1. It's always alphabetical and grouped by letter
  2. It's a sum-view of the following locations:
    • C:\ProgramData\Microsoft\Windows\Start Menu\Programs
    • %APPDATA%\Microsoft\Windows\Start Menu\Programs
  3. It only supports one folder, no subfolders. Content in subfolders will be compressed to the top folder

So if you want the "All Programs"-List to contain only specific items, go to "C:\ProgramData\Microsoft\Windows\Start Menu\Programs" and edit the shortcuts and folders in there. A user still has his own personal startmenu-shortcuts which get merged with this location.

 @Tim Hunter 



When I go to C:\ProgramData\Microsoft\Windows\Start Menu\Programs, it shows the correct programs and shortcuts. However, as you can see in the screenshot below the items listed in the start menu are different. Very strange.


Not strange at all. You have to look into the personal startmenu of the user as well. I'm sure you find the additional links and folders there. The only one missing in his start menu in the screenshot is the "AMS"-link. This one is an Interne-Shortcut instead of a normal shortcut. Only normal shortcuts will work in the startmenu. So if you want this "AMS"-Internetshortcut to be visible inside the startemenu, you have make a normal shortcut to your prefered internet browser and edit it so that it opens the URI directly.


The startmenu you see on the left is the SUM of the all users startmenu (C:\ProgramData\Microsoft\Windows\Start Menu\Programs) AND the current user startmenu (%APPDATA%\Microsoft\Windows\Start Menu\Programs).

Your user clearly has some software installed in his userprofile that is not installed on the server itself (Brother, keepass and malwarebytes for example).

I guess he used some user-only installers for those applications. I recommend looking at applocker to stop your users from installing software without your knowledge.

@Tim Hunter 



There are still a bunch at the bottom of the list that do not show up in the Start Menu left side. I show the same apps and shortcuts for every other user and all of them show up in the Start Menu. And the folders like Brother, KeePass and MalwareBytes do not open when I click on them in the Start Menu and they do not show up when I go to the folder directory.





This user also shows Firefox in the Start Menu. Firefox is not even installed on the server. 

As I said, keepass brother and malwarebytes are part of the users personal startmenu. This is not the same as you are looking at. They are part of his user profile and you have to clean them there. If they do not open, then he already removed the associated applications.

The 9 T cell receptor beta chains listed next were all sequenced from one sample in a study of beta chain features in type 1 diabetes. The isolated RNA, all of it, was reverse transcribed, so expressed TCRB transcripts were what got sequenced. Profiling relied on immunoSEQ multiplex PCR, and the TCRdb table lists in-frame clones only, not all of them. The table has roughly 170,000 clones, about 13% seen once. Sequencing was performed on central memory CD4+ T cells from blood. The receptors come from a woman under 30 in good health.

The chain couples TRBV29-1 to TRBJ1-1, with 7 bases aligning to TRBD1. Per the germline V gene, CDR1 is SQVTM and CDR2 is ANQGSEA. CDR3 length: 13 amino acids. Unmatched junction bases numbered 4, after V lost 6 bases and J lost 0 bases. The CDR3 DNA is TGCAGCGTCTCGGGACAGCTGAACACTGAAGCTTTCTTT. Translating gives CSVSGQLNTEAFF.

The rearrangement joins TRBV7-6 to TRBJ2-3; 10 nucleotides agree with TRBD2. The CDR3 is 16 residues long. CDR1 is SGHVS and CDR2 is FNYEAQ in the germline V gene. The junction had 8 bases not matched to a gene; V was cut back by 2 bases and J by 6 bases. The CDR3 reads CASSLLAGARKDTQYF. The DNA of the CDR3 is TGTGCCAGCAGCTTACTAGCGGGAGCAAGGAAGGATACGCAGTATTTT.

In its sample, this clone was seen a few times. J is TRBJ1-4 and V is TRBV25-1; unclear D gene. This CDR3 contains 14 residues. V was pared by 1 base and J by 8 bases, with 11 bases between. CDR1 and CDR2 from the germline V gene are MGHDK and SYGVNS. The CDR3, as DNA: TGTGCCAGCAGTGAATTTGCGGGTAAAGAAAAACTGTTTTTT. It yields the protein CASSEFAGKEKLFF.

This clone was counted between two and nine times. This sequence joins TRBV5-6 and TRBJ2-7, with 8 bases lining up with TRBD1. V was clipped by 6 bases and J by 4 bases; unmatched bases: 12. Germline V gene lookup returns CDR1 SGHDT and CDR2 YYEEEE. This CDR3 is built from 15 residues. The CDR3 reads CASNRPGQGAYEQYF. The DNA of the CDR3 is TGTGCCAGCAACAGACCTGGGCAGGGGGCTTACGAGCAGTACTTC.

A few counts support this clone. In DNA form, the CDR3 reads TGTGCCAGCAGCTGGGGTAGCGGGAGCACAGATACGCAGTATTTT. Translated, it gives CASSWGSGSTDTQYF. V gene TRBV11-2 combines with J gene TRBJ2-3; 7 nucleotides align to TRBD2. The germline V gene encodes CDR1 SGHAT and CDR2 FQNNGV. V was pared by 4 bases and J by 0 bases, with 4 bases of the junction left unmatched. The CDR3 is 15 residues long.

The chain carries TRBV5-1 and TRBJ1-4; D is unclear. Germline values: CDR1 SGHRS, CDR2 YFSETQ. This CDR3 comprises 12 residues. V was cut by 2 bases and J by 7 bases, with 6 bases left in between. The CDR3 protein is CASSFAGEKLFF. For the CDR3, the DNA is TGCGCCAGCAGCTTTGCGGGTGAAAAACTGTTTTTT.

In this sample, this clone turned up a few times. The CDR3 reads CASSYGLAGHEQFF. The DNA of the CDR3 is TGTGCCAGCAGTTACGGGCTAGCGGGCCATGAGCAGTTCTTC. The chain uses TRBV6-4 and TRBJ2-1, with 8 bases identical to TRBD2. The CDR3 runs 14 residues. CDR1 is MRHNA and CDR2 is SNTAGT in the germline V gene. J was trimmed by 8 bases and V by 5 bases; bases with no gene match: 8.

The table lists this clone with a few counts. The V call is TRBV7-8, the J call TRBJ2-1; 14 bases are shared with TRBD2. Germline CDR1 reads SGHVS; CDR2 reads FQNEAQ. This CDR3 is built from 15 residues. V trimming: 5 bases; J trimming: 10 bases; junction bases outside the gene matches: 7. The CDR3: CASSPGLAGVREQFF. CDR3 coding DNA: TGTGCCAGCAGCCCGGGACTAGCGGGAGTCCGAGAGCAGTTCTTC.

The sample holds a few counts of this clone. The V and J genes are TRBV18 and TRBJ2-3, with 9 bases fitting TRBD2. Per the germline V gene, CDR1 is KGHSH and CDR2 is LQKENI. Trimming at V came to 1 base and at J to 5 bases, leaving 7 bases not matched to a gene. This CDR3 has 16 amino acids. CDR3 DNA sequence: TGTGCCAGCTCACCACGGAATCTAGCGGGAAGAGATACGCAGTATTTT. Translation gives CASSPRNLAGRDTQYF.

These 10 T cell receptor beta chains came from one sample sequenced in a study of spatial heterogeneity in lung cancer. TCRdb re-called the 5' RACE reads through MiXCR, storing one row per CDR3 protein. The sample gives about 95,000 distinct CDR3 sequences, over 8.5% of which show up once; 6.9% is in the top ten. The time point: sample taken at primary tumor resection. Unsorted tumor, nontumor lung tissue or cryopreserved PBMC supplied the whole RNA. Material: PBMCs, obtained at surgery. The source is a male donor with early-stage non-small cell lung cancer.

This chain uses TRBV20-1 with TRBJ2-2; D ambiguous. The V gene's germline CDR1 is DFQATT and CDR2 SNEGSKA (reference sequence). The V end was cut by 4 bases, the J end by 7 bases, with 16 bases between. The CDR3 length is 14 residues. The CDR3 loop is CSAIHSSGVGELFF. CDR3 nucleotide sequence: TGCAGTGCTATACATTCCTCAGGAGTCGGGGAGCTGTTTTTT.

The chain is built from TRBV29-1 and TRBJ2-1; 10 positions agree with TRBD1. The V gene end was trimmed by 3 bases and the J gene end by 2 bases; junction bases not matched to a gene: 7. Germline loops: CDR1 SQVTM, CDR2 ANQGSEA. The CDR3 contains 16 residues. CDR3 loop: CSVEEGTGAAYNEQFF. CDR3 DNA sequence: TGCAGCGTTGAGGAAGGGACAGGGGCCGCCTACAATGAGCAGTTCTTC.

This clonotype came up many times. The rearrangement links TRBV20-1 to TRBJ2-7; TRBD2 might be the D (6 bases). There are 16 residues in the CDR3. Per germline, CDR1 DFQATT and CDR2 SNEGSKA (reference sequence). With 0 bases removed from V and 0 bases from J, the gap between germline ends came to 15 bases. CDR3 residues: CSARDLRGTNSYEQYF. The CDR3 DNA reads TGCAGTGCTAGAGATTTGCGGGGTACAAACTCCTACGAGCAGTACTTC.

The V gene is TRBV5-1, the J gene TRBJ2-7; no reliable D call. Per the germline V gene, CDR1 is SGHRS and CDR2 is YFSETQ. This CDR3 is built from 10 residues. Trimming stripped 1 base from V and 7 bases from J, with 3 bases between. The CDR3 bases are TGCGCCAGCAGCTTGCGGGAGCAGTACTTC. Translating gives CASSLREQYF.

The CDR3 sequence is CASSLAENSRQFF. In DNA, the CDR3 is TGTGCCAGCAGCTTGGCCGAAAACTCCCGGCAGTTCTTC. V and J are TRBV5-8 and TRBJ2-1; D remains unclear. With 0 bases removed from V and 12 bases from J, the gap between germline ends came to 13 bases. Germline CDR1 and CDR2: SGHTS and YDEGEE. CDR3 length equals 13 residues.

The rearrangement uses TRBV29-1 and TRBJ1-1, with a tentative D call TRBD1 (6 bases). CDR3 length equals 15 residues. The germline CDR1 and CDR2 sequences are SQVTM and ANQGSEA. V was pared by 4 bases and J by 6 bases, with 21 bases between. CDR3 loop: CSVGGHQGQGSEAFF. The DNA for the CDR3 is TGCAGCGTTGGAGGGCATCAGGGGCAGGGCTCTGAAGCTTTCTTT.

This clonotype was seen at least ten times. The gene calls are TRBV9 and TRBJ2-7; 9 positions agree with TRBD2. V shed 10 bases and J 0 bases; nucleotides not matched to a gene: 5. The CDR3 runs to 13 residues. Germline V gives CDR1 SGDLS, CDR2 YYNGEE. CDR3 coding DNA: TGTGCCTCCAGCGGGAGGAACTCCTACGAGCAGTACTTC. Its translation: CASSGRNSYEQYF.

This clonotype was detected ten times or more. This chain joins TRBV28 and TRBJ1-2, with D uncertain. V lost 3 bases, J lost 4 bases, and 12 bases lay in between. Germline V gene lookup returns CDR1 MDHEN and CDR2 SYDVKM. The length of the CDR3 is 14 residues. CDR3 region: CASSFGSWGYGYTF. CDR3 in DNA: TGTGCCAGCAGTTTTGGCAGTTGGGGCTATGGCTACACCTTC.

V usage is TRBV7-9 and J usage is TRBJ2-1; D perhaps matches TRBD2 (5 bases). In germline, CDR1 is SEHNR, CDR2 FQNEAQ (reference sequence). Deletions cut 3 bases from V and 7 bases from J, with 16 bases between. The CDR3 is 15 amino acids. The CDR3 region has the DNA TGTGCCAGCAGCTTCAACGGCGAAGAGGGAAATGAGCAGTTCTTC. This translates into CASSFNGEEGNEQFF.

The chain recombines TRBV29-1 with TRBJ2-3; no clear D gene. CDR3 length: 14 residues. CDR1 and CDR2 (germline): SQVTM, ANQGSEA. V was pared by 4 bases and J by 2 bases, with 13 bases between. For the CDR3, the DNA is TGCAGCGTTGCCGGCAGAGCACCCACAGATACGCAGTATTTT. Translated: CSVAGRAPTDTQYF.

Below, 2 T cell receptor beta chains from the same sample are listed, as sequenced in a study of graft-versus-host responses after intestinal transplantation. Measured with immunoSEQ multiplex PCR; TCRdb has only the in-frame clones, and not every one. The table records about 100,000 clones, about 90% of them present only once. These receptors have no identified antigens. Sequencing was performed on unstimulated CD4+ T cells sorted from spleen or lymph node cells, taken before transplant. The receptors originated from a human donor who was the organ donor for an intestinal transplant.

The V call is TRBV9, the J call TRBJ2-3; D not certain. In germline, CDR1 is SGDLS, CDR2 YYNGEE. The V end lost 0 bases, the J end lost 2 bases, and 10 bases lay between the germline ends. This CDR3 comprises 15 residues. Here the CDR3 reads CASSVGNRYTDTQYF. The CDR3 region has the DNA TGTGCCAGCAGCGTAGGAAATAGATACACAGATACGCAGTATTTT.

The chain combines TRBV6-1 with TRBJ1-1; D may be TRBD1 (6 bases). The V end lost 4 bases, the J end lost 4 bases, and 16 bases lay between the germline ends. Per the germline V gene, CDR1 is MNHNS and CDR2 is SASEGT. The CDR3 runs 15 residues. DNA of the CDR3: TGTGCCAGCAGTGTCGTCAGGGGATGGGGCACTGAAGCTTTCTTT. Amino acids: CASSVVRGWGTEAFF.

For the Wynne-links: check the ACL on those shortcuts and make sure the user has full read access to this shortcuts.

It is also possible that the user profile of this user has some more serious problems (if he uses malwarebytes some day in the past, this may very well be the case).

You could move his userprofile somewhere else so that he gets a completely new profile the next time he logs on. If the startmenu works as expected with the new profile, you know that his current profile is faulty.

@Tim Hunter 


How do I remove his user profile so he gets a new one when he logs in next time? Thank you!!!

That depends on your setup. Are your userprofiles local, roaming, mandatory or user profile disks?

Either way, to remove his profile, you have to make sure the user not logged on.

If the profile is local, just logon with an administrative account and open sysdm.cpl -> advanced -> user profiles settings button. There you wait until the list is populated and then you can delete the users profile there (depending on the size, this can take some time).

If it's a roaming or mandatory profile, remove the profile from your central store and remove the local cache (this can be more complicated, strongly dependand on your setup).

If you are using user profile disks (best case), just rename the vhdx-file of the disk (if you are sure about it, you can delete it instead of renaming).


Make sure you have a backup of the user profile before deleting anything!

@Tim Hunter 


I have no local users setup. They are all RDP users, so to me that would make them raoming profiles. where is the central store? His user profile is 13GB, so it may take some time to delete, I imagine.

Sorry, but your user profile managmenet has nothing to do with RDP or not.

If you never set anything up to manage user profiles centrally, then they are local. Meaning each user has a local user profile on each of your session host servers.

You would know if you had roaming profiles, because they need to be set up in your active directory environment. So, if you never did anything special regarding profiles, all your user profiles will be local to the session host.

User profile disks would be most modern way for session host deployments. They also need setup though, so by default you would have no roaming/mandatory or upds.

If you really don't know, you should try fo figure out if any group policies regarding user profiles are active, where your profiles are stored and how they should be managed. I can't really help you there much because there are many different ways how your environment could be configured.

You can at least look inside sysdm.cpl as I told you earlier. There you can see if a profile is local or roaming. Also, if it is local, just look inside C:\Users if inside there are normal folders per user, or if those "folders" have a disk-icon instead. If they have disk-icons, you are using user profile disks.

@Tim Hunter